Chironga Mission Station
P.B. 5, Mt. Darwin
Southern Rhodesia, Africa
2nd February, 1956
I guess I’ll try to give your eyes a rest tonight and type this. Sometimes I feel like typing and more times like not. I should do it more as I can make it work and I should get good at it.
The Cedarholms just came down for a bit so I got waylaid with this. We are having good rains now but for the greater part of January we didn’t have a drop so it got real dry and terrifically hot. They put some more grass on my roof so it is quite good now and doesn’t leak hardly a bit. So I’m real thankful for that.
School is going along quite well. Of course, there are problems. One of the boys that the Baptists sent began having fits so we had to take him back. We don’t have quite as many students as we want but we hear that more will be coming this weekend. Also one of the African teachers at Mavuradonha will be coming to help teach in the practicing school. I have been helping out there some, teaching the real little ones. Of course, I used to teach them at Msengedzi.
I have one of my former pupils from those first days here in Teacher Training. I taught him all his first three or four years of school. He has been teaching for three years now down there without training and now he has come to be trained. He is a real nice boy and one of our real own. So many of the teachers and students that we have have only been with us a short time. We also have in school here the teacher that I taught with the first year that I was back from my furlough in 1951. He has been teaching all of these years and now he is here for training. So it is interesting to me as I know so many of the students from away back.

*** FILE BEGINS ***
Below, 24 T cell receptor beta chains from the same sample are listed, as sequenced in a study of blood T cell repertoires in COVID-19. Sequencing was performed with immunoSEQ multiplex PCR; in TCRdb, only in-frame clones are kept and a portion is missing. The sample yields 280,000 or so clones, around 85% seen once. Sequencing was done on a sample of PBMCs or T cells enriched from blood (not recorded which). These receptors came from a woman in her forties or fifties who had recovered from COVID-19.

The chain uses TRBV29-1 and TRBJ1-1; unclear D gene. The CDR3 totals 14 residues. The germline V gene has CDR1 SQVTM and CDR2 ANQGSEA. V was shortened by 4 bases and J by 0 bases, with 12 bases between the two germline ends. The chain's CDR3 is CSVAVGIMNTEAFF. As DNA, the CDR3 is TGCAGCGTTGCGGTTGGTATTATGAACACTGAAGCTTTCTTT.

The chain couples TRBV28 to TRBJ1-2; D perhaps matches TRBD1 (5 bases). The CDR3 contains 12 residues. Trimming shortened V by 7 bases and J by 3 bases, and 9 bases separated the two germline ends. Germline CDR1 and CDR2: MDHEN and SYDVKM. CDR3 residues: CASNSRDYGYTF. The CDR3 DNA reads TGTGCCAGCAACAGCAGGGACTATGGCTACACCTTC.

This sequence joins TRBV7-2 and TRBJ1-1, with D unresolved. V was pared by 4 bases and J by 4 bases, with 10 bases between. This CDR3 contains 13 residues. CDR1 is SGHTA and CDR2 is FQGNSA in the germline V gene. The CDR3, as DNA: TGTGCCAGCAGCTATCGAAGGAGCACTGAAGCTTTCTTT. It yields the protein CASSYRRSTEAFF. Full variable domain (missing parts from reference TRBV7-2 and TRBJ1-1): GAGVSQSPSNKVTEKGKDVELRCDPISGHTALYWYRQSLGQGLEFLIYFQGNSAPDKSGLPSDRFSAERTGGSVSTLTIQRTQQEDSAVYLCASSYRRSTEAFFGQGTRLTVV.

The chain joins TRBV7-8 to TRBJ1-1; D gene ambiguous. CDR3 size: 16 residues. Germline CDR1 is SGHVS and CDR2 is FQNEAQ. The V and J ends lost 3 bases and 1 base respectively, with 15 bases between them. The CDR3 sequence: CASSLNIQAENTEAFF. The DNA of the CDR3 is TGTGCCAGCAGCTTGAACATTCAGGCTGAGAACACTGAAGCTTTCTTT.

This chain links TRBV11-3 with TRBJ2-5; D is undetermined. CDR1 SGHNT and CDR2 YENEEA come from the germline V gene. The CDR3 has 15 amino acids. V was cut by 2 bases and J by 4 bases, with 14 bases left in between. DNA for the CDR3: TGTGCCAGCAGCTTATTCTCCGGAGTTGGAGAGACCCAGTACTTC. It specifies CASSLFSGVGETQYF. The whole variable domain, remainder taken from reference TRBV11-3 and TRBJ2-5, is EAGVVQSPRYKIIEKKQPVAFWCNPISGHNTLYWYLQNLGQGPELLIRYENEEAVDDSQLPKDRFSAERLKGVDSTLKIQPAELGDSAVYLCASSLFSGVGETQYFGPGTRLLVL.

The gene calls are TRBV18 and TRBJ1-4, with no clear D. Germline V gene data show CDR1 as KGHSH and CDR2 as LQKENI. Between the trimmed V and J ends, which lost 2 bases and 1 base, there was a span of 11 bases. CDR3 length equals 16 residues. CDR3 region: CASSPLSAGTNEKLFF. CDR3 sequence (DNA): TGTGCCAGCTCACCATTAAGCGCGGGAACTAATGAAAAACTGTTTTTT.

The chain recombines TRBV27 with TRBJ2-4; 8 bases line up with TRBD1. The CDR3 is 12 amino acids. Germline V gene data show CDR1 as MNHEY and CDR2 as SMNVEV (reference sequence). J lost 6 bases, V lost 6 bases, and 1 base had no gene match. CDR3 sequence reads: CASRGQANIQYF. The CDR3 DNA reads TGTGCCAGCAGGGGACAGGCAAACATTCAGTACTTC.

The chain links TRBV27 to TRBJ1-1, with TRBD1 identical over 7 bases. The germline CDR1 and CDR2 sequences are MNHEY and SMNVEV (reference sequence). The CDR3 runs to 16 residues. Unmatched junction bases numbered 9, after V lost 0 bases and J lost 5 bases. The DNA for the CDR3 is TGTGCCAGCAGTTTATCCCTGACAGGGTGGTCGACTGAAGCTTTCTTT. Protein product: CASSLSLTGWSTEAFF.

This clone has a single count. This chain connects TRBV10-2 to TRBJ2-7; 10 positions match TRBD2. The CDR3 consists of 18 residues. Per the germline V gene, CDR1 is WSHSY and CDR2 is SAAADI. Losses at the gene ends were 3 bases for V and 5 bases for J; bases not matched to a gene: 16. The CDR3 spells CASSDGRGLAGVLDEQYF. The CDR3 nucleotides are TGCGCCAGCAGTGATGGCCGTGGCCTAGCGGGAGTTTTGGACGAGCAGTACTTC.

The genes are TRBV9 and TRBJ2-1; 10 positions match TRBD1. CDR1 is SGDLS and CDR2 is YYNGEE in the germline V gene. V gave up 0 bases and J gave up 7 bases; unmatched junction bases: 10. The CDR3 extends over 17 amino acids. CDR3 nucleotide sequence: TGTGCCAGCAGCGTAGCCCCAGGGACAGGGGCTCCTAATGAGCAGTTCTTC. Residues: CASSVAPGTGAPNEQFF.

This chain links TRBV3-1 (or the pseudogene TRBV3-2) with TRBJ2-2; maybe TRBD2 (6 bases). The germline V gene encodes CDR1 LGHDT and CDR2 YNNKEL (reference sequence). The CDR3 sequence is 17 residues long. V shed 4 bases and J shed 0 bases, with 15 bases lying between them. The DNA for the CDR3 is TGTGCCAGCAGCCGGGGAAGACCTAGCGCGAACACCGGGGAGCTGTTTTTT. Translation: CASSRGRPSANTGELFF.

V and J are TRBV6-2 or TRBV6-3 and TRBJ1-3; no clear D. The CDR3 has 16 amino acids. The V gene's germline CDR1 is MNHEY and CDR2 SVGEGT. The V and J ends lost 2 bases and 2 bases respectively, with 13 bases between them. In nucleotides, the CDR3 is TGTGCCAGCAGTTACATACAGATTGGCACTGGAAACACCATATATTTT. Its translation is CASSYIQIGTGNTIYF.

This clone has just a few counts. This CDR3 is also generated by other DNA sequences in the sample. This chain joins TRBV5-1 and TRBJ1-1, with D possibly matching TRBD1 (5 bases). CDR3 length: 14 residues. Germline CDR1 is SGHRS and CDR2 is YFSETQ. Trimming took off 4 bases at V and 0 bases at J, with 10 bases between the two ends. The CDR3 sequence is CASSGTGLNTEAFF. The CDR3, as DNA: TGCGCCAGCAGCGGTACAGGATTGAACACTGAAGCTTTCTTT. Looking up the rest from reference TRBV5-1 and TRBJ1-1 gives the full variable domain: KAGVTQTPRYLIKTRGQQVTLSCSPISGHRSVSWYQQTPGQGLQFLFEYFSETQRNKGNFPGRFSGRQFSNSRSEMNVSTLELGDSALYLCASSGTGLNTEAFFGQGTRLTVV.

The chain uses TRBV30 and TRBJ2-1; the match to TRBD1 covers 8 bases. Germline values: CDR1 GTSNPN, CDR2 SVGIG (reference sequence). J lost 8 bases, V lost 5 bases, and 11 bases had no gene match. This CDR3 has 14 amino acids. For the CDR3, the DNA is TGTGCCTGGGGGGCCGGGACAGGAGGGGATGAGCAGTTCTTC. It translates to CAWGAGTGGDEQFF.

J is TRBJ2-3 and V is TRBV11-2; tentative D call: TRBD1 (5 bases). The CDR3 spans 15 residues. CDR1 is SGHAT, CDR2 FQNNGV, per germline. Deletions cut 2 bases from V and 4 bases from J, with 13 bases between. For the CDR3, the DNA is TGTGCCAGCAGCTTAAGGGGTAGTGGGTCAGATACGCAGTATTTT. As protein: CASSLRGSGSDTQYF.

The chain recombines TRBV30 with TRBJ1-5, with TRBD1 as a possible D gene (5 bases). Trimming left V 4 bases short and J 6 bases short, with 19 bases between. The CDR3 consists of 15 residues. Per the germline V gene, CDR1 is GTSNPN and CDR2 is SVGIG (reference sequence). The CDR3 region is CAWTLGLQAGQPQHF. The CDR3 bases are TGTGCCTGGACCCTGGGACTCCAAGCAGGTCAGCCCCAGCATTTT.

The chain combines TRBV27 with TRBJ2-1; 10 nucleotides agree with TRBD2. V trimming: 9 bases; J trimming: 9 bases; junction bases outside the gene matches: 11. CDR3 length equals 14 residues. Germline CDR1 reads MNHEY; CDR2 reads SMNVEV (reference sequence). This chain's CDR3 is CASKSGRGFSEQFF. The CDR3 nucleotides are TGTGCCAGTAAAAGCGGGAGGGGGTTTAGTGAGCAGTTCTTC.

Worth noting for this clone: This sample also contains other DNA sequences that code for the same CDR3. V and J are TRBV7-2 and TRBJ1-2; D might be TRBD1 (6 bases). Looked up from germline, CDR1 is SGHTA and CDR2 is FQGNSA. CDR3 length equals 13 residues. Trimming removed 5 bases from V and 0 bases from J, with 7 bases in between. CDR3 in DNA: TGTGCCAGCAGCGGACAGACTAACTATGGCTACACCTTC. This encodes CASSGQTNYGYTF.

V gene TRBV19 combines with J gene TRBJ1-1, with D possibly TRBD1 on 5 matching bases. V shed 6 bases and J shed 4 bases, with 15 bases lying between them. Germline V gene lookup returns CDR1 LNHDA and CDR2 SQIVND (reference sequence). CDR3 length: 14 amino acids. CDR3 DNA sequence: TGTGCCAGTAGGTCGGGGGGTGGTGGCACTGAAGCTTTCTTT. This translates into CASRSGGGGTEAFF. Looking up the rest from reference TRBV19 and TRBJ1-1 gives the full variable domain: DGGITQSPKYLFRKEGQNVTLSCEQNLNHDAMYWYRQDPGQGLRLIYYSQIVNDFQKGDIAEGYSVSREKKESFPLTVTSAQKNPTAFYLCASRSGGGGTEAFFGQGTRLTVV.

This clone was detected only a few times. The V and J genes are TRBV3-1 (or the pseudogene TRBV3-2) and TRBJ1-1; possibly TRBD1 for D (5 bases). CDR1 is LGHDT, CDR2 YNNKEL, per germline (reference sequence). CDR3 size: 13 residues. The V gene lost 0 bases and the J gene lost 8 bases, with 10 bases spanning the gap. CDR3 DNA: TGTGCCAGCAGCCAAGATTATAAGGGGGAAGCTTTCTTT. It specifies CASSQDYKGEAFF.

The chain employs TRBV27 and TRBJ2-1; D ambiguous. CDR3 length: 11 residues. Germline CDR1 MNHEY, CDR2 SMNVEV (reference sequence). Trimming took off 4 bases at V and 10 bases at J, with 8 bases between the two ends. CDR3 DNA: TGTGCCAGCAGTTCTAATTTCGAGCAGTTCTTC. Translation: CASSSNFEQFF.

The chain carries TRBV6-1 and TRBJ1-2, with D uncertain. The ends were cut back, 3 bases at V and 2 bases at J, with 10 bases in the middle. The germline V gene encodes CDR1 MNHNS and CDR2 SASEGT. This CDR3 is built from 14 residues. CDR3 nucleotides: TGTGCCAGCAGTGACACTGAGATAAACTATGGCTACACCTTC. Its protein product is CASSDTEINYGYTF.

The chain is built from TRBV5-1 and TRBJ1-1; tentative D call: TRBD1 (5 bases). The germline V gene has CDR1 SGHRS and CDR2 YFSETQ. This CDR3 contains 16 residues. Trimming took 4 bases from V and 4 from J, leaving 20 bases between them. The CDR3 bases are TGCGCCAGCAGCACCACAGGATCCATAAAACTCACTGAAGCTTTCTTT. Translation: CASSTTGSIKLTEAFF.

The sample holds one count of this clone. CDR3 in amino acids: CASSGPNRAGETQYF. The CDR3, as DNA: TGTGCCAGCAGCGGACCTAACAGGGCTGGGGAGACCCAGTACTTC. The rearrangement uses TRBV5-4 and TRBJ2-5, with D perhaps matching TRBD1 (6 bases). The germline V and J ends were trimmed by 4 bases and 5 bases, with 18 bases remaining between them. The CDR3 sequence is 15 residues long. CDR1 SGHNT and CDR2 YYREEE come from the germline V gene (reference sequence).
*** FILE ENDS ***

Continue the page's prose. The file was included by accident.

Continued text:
Cliff and Donna, of course, do not know them. I like Donna and Carol Olson. They are the young, single girls on this station, but they are real nice. I like the Cedarholms real well, too. The Razlaffs are O.K. but he is a terrific person to work with. He is sort of a dictator. Perhaps I shall get used to him in time. The Cedarholms are going into town soon to await the arrival of a baby. They have a little boy and a girl. Quite cute kids. The Prescotts, who lost their little boy at Conference time, now have another baby, born this week, a little boy named Charles Marshall. They have been moved to Mavuradonha now. He will be taking over the principalship of the school in another year. Mary plans to start Homecraft. I had a big, long letter from them this week. I guess they are having their problems, too.
I got a bicycle when the men went to town with that student. I have a Sunday School class now on Sundays about six miles from here and then here on the station the buildings are so far apart that it saves so much time and energy to ride that I up and got one. I really cannot afford one but I decided that I could say that most of my Christmas money was put into that. Although I did get that iron which I wanted. It is a kerosene pressure iron, like the gas iron, only much easier to operate and seems like an electric iron to me. It really is nice and I don’t envy you and your one now. Isn’t it nice that they do have good ones like that? They don’t take much paraffin either (kerosene). I want to get a pressure lamp, though, as I told the Women’s Missionary Society from Mason that I wanted to use the money which they sent in that way.
Well, I must close and get to bed. I’ll be looking for a letter again in the next post.
Say, couldn’t you send me some yeast off and on, say twice a month put two packages in an ordinary envelope and send it for 5¢ or 8¢ or whatever it costs. I really would appreciate it. I can make ever so much better bread with it than with the kind I get out here. You must have forgotten that I like it. Even two packages once each month would almost see me through. I just thought I’d ask again.
Well this must be all for tonight. Write again soon.
P.S. Hi Larry and everyone else who reads this.